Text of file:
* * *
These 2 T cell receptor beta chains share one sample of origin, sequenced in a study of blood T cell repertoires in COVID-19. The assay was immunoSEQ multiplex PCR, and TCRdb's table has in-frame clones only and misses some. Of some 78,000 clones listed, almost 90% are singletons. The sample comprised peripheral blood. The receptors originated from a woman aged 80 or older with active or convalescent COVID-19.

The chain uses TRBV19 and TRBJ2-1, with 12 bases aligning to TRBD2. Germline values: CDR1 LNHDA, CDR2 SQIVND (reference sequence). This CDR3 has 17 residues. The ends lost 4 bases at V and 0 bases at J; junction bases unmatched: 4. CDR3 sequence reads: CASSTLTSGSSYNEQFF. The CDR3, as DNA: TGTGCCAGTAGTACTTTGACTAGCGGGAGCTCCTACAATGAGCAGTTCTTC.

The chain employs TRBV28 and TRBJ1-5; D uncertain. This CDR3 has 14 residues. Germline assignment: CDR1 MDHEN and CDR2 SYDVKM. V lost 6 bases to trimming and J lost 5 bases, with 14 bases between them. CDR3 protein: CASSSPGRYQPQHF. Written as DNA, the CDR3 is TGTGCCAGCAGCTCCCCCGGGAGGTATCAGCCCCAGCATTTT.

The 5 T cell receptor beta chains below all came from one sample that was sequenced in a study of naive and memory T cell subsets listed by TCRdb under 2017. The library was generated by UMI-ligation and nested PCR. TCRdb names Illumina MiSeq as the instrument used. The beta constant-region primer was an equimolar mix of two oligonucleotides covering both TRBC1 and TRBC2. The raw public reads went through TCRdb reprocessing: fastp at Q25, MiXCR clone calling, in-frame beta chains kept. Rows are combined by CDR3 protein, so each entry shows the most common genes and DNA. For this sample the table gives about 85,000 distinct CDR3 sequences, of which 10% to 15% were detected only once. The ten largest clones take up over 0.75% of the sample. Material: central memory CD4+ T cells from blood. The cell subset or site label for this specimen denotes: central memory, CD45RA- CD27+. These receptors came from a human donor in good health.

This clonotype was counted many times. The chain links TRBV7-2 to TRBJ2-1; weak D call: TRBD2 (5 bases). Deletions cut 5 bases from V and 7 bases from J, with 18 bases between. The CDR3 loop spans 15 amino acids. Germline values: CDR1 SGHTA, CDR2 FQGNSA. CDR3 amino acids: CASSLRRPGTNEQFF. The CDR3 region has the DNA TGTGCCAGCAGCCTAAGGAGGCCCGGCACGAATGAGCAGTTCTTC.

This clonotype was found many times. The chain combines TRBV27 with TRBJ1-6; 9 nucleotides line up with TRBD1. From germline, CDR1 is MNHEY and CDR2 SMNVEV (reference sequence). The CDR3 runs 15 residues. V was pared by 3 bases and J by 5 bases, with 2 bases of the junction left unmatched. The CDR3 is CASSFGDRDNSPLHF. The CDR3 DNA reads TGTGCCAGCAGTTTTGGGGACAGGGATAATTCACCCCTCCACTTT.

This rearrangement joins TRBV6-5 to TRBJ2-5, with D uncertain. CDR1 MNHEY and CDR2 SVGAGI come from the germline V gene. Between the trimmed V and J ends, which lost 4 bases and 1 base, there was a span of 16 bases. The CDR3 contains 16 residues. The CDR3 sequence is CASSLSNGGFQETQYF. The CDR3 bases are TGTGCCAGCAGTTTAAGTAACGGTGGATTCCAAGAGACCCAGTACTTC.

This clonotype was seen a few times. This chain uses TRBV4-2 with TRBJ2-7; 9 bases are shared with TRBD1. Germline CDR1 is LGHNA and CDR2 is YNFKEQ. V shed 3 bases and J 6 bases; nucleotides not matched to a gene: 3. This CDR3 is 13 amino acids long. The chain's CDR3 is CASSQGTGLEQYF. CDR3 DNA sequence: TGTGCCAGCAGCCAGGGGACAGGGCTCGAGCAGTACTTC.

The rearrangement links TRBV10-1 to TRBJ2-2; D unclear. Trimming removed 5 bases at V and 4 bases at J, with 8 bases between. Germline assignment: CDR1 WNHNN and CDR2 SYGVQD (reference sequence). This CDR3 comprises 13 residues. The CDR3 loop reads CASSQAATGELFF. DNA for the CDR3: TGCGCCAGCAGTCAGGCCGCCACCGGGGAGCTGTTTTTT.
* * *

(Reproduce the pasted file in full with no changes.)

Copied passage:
These 2 T cell receptor beta chains share one sample of origin, sequenced in a study of blood T cell repertoires in COVID-19. The assay was immunoSEQ multiplex PCR, and TCRdb's table has in-frame clones only and misses some. Of some 78,000 clones listed, almost 90% are singletons. The sample comprised peripheral blood. The receptors originated from a woman aged 80 or older with active or convalescent COVID-19.

The chain uses TRBV19 and TRBJ2-1, with 12 bases aligning to TRBD2. Germline values: CDR1 LNHDA, CDR2 SQIVND (reference sequence). This CDR3 has 17 residues. The ends lost 4 bases at V and 0 bases at J; junction bases unmatched: 4. CDR3 sequence reads: CASSTLTSGSSYNEQFF. The CDR3, as DNA: TGTGCCAGTAGTACTTTGACTAGCGGGAGCTCCTACAATGAGCAGTTCTTC.

The chain employs TRBV28 and TRBJ1-5; D uncertain. This CDR3 has 14 residues. Germline assignment: CDR1 MDHEN and CDR2 SYDVKM. V lost 6 bases to trimming and J lost 5 bases, with 14 bases between them. CDR3 protein: CASSSPGRYQPQHF. Written as DNA, the CDR3 is TGTGCCAGCAGCTCCCCCGGGAGGTATCAGCCCCAGCATTTT.

The 5 T cell receptor beta chains below all came from one sample that was sequenced in a study of naive and memory T cell subsets listed by TCRdb under 2017. The library was generated by UMI-ligation and nested PCR. TCRdb names Illumina MiSeq as the instrument used. The beta constant-region primer was an equimolar mix of two oligonucleotides covering both TRBC1 and TRBC2. The raw public reads went through TCRdb reprocessing: fastp at Q25, MiXCR clone calling, in-frame beta chains kept. Rows are combined by CDR3 protein, so each entry shows the most common genes and DNA. For this sample the table gives about 85,000 distinct CDR3 sequences, of which 10% to 15% were detected only once. The ten largest clones take up over 0.75% of the sample. Material: central memory CD4+ T cells from blood. The cell subset or site label for this specimen denotes: central memory, CD45RA- CD27+. These receptors came from a human donor in good health.

This clonotype was counted many times. The chain links TRBV7-2 to TRBJ2-1; weak D call: TRBD2 (5 bases). Deletions cut 5 bases from V and 7 bases from J, with 18 bases between. The CDR3 loop spans 15 amino acids. Germline values: CDR1 SGHTA, CDR2 FQGNSA. CDR3 amino acids: CASSLRRPGTNEQFF. The CDR3 region has the DNA TGTGCCAGCAGCCTAAGGAGGCCCGGCACGAATGAGCAGTTCTTC.

This clonotype was found many times. The chain combines TRBV27 with TRBJ1-6; 9 nucleotides line up with TRBD1. From germline, CDR1 is MNHEY and CDR2 SMNVEV (reference sequence). The CDR3 runs 15 residues. V was pared by 3 bases and J by 5 bases, with 2 bases of the junction left unmatched. The CDR3 is CASSFGDRDNSPLHF. The CDR3 DNA reads TGTGCCAGCAGTTTTGGGGACAGGGATAATTCACCCCTCCACTTT.

This rearrangement joins TRBV6-5 to TRBJ2-5, with D uncertain. CDR1 MNHEY and CDR2 SVGAGI come from the germline V gene. Between the trimmed V and J ends, which lost 4 bases and 1 base, there was a span of 16 bases. The CDR3 contains 16 residues. The CDR3 sequence is CASSLSNGGFQETQYF. The CDR3 bases are TGTGCCAGCAGTTTAAGTAACGGTGGATTCCAAGAGACCCAGTACTTC.

This clonotype was seen a few times. This chain uses TRBV4-2 with TRBJ2-7; 9 bases are shared with TRBD1. Germline CDR1 is LGHNA and CDR2 is YNFKEQ. V shed 3 bases and J 6 bases; nucleotides not matched to a gene: 3. This CDR3 is 13 amino acids long. The chain's CDR3 is CASSQGTGLEQYF. CDR3 DNA sequence: TGTGCCAGCAGCCAGGGGACAGGGCTCGAGCAGTACTTC.

The rearrangement links TRBV10-1 to TRBJ2-2; D unclear. Trimming removed 5 bases at V and 4 bases at J, with 8 bases between. Germline assignment: CDR1 WNHNN and CDR2 SYGVQD (reference sequence). This CDR3 comprises 13 residues. The CDR3 loop reads CASSQAATGELFF. DNA for the CDR3: TGCGCCAGCAGTCAGGCCGCCACCGGGGAGCTGTTTTTT.